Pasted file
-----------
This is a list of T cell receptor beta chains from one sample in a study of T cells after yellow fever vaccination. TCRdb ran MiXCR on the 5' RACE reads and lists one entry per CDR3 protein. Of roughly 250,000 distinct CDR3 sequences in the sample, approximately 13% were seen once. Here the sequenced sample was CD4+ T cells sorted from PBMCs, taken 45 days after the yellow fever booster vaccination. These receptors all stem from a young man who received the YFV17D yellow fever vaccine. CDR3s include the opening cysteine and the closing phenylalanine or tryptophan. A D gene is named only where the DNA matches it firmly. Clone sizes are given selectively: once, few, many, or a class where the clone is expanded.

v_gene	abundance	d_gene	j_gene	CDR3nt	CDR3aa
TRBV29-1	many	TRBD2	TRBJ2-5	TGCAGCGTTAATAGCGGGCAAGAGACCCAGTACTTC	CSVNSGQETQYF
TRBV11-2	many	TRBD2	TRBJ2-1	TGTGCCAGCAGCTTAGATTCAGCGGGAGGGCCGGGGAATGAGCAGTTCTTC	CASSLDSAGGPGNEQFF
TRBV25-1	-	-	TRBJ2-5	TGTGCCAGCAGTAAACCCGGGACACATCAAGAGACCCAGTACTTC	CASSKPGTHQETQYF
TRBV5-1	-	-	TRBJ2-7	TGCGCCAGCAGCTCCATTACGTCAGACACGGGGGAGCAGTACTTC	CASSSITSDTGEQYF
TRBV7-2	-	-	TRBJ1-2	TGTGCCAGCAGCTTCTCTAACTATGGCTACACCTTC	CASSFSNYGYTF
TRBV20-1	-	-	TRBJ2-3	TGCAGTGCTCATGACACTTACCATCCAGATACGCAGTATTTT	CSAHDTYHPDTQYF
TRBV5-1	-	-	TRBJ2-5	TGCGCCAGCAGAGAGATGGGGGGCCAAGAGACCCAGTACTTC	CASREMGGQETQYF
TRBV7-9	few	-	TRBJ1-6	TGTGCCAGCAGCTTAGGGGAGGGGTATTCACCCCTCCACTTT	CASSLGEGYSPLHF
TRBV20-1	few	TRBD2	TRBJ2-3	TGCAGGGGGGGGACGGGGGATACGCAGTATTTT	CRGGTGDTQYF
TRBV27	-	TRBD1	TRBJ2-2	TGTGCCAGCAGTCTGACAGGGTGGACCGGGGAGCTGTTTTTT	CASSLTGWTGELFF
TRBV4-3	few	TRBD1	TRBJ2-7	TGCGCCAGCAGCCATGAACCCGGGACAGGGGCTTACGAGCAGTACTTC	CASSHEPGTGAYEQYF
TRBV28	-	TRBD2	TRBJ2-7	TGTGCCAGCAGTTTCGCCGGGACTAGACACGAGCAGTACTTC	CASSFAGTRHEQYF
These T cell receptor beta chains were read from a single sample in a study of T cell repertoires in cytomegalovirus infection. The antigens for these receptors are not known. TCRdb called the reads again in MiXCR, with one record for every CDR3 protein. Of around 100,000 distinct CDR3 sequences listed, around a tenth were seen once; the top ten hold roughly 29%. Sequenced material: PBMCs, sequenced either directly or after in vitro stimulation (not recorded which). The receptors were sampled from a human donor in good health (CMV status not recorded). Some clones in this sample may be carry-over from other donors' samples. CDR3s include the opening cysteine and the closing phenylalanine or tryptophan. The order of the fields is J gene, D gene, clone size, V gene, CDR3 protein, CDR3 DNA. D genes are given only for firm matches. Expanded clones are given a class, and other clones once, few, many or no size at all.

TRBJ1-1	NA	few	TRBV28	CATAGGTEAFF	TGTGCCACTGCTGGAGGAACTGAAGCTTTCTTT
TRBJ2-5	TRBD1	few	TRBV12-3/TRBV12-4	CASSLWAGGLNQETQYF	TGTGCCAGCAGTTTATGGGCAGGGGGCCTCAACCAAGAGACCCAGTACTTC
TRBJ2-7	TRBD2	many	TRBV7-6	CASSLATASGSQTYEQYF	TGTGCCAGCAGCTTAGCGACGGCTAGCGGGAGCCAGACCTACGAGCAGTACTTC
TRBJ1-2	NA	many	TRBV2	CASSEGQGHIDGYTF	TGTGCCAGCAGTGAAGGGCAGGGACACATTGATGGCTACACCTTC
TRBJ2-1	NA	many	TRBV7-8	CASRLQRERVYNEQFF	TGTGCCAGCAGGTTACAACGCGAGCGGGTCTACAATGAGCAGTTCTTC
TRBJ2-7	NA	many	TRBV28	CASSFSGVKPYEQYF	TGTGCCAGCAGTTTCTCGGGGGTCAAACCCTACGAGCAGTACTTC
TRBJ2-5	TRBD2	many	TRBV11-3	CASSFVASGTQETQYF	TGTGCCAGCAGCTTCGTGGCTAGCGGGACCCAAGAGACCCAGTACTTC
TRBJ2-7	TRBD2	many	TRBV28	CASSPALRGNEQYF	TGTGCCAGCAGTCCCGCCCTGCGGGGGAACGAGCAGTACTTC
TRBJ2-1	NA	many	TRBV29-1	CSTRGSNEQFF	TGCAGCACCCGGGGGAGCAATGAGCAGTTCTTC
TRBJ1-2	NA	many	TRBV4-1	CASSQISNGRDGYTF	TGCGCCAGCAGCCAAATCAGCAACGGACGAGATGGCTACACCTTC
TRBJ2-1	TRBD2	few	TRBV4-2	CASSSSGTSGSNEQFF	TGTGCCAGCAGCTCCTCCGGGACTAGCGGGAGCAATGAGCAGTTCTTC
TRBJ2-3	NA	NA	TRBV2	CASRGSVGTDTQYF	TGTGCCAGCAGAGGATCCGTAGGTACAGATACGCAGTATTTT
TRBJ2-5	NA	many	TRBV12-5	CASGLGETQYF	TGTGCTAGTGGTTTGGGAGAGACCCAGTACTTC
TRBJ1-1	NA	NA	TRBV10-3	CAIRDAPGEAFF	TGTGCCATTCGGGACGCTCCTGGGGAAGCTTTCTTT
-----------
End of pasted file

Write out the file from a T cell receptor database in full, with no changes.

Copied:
This is a list of T cell receptor beta chains from one sample in a study of T cells after yellow fever vaccination. TCRdb ran MiXCR on the 5' RACE reads and lists one entry per CDR3 protein. Of roughly 250,000 distinct CDR3 sequences in the sample, approximately 13% were seen once. Here the sequenced sample was CD4+ T cells sorted from PBMCs, taken 45 days after the yellow fever booster vaccination. These receptors all stem from a young man who received the YFV17D yellow fever vaccine. CDR3s include the opening cysteine and the closing phenylalanine or tryptophan. A D gene is named only where the DNA matches it firmly. Clone sizes are given selectively: once, few, many, or a class where the clone is expanded.

v_gene	abundance	d_gene	j_gene	CDR3nt	CDR3aa
TRBV29-1	many	TRBD2	TRBJ2-5	TGCAGCGTTAATAGCGGGCAAGAGACCCAGTACTTC	CSVNSGQETQYF
TRBV11-2	many	TRBD2	TRBJ2-1	TGTGCCAGCAGCTTAGATTCAGCGGGAGGGCCGGGGAATGAGCAGTTCTTC	CASSLDSAGGPGNEQFF
TRBV25-1	-	-	TRBJ2-5	TGTGCCAGCAGTAAACCCGGGACACATCAAGAGACCCAGTACTTC	CASSKPGTHQETQYF
TRBV5-1	-	-	TRBJ2-7	TGCGCCAGCAGCTCCATTACGTCAGACACGGGGGAGCAGTACTTC	CASSSITSDTGEQYF
TRBV7-2	-	-	TRBJ1-2	TGTGCCAGCAGCTTCTCTAACTATGGCTACACCTTC	CASSFSNYGYTF
TRBV20-1	-	-	TRBJ2-3	TGCAGTGCTCATGACACTTACCATCCAGATACGCAGTATTTT	CSAHDTYHPDTQYF
TRBV5-1	-	-	TRBJ2-5	TGCGCCAGCAGAGAGATGGGGGGCCAAGAGACCCAGTACTTC	CASREMGGQETQYF
TRBV7-9	few	-	TRBJ1-6	TGTGCCAGCAGCTTAGGGGAGGGGTATTCACCCCTCCACTTT	CASSLGEGYSPLHF
TRBV20-1	few	TRBD2	TRBJ2-3	TGCAGGGGGGGGACGGGGGATACGCAGTATTTT	CRGGTGDTQYF
TRBV27	-	TRBD1	TRBJ2-2	TGTGCCAGCAGTCTGACAGGGTGGACCGGGGAGCTGTTTTTT	CASSLTGWTGELFF
TRBV4-3	few	TRBD1	TRBJ2-7	TGCGCCAGCAGCCATGAACCCGGGACAGGGGCTTACGAGCAGTACTTC	CASSHEPGTGAYEQYF
TRBV28	-	TRBD2	TRBJ2-7	TGTGCCAGCAGTTTCGCCGGGACTAGACACGAGCAGTACTTC	CASSFAGTRHEQYF
These T cell receptor beta chains were read from a single sample in a study of T cell repertoires in cytomegalovirus infection. The antigens for these receptors are not known. TCRdb called the reads again in MiXCR, with one record for every CDR3 protein. Of around 100,000 distinct CDR3 sequences listed, around a tenth were seen once; the top ten hold roughly 29%. Sequenced material: PBMCs, sequenced either directly or after in vitro stimulation (not recorded which). The receptors were sampled from a human donor in good health (CMV status not recorded). Some clones in this sample may be carry-over from other donors' samples. CDR3s include the opening cysteine and the closing phenylalanine or tryptophan. The order of the fields is J gene, D gene, clone size, V gene, CDR3 protein, CDR3 DNA. D genes are given only for firm matches. Expanded clones are given a class, and other clones once, few, many or no size at all.

TRBJ1-1	NA	few	TRBV28	CATAGGTEAFF	TGTGCCACTGCTGGAGGAACTGAAGCTTTCTTT
TRBJ2-5	TRBD1	few	TRBV12-3/TRBV12-4	CASSLWAGGLNQETQYF	TGTGCCAGCAGTTTATGGGCAGGGGGCCTCAACCAAGAGACCCAGTACTTC
TRBJ2-7	TRBD2	many	TRBV7-6	CASSLATASGSQTYEQYF	TGTGCCAGCAGCTTAGCGACGGCTAGCGGGAGCCAGACCTACGAGCAGTACTTC
TRBJ1-2	NA	many	TRBV2	CASSEGQGHIDGYTF	TGTGCCAGCAGTGAAGGGCAGGGACACATTGATGGCTACACCTTC
TRBJ2-1	NA	many	TRBV7-8	CASRLQRERVYNEQFF	TGTGCCAGCAGGTTACAACGCGAGCGGGTCTACAATGAGCAGTTCTTC
TRBJ2-7	NA	many	TRBV28	CASSFSGVKPYEQYF	TGTGCCAGCAGTTTCTCGGGGGTCAAACCCTACGAGCAGTACTTC
TRBJ2-5	TRBD2	many	TRBV11-3	CASSFVASGTQETQYF	TGTGCCAGCAGCTTCGTGGCTAGCGGGACCCAAGAGACCCAGTACTTC
TRBJ2-7	TRBD2	many	TRBV28	CASSPALRGNEQYF	TGTGCCAGCAGTCCCGCCCTGCGGGGGAACGAGCAGTACTTC
TRBJ2-1	NA	many	TRBV29-1	CSTRGSNEQFF	TGCAGCACCCGGGGGAGCAATGAGCAGTTCTTC
TRBJ1-2	NA	many	TRBV4-1	CASSQISNGRDGYTF	TGCGCCAGCAGCCAAATCAGCAACGGACGAGATGGCTACACCTTC
TRBJ2-1	TRBD2	few	TRBV4-2	CASSSSGTSGSNEQFF	TGTGCCAGCAGCTCCTCCGGGACTAGCGGGAGCAATGAGCAGTTCTTC
TRBJ2-3	NA	NA	TRBV2	CASRGSVGTDTQYF	TGTGCCAGCAGAGGATCCGTAGGTACAGATACGCAGTATTTT
TRBJ2-5	NA	many	TRBV12-5	CASGLGETQYF	TGTGCTAGTGGTTTGGGAGAGACCCAGTACTTC
TRBJ1-1	NA	NA	TRBV10-3	CAIRDAPGEAFF	TGTGCCATTCGGGACGCTCCTGGGGAAGCTTTCTTT